Photorealism- Why I like it
The name Photorealism has been used in reference to artists, like myself, whose work depends heavily on photographs. At times, they have projected images onto the canvas allowing replication with precision and accuracy. The exactness was often aided further by the use of an airbrush, which was originally designed to retouch photographs. The movement came about within the same period and context as Conceptual art, Pop Art, and Minimalism and expressed a strong interest in realism in art, over that of idealism and abstraction. Flourishing during the 1970s, Photorealism engages the viewer to an emotional tie within the images, many times very mechanical and involving objects. Many Photorealists adamantly insist that their works, which are laden with such mass and consumer culture icons as trucks, fast food restaurants, and mechanical toys, are not communicative of social criticism or commentary. Many of my work incorporates water and large amounts of vibrant color in order to communicate a life commentary of sorts.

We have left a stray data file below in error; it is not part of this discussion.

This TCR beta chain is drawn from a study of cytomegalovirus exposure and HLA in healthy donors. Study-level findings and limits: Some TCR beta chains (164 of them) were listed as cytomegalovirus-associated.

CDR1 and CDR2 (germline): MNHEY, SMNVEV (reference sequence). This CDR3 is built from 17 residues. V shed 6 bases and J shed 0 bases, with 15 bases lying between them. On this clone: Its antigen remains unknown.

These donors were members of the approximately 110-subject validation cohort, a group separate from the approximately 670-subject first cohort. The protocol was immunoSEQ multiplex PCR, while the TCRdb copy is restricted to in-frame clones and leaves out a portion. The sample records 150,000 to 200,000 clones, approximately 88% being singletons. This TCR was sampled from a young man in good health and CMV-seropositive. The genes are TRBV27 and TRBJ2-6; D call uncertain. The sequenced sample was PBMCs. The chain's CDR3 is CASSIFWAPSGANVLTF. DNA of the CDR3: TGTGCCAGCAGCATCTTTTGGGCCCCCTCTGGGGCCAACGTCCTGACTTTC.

To a degree not previously accomplished, Photorealism complicates the notion of realism by successfully mixing together that which is real with that which is unreal. While the image on the canvas is recognizable and carefully delineated to suggest that it is accurate, the artist based their work upon photographs rather than direct observation. Therefore, their canvases remain distanced from reality factually and metaphorically. At times, the actual work rather than the artist's words is our most useful guide. In this manner, there is the contrast between the reality and primacy of the word or text, over the visual within our society. Since the early 19th-century and the invention of photography, artists have used the camera as a tool in picture making; however, artists would never reveal in paint their dependency on photographs as to do so was seen as "cheating".
In contrast, Photorealists acknowledge the modern world's mass production and proliferation of photographs, and they do not deny their dependence on photographs. In fact, several artists including myself, attempt to capture the affects of photography. The photograph can portray an image very different than that of the eye, such as blurriness, multiple-viewpoints. We do this because we favor the aesthetic and look. Therefore, while the resulting image is realistic, it is simultaneously one-stage away from reality by its dependence on the reproduced image. Therefore, my work questions traditional artistic methods, as well as the differences between reality and artificiality.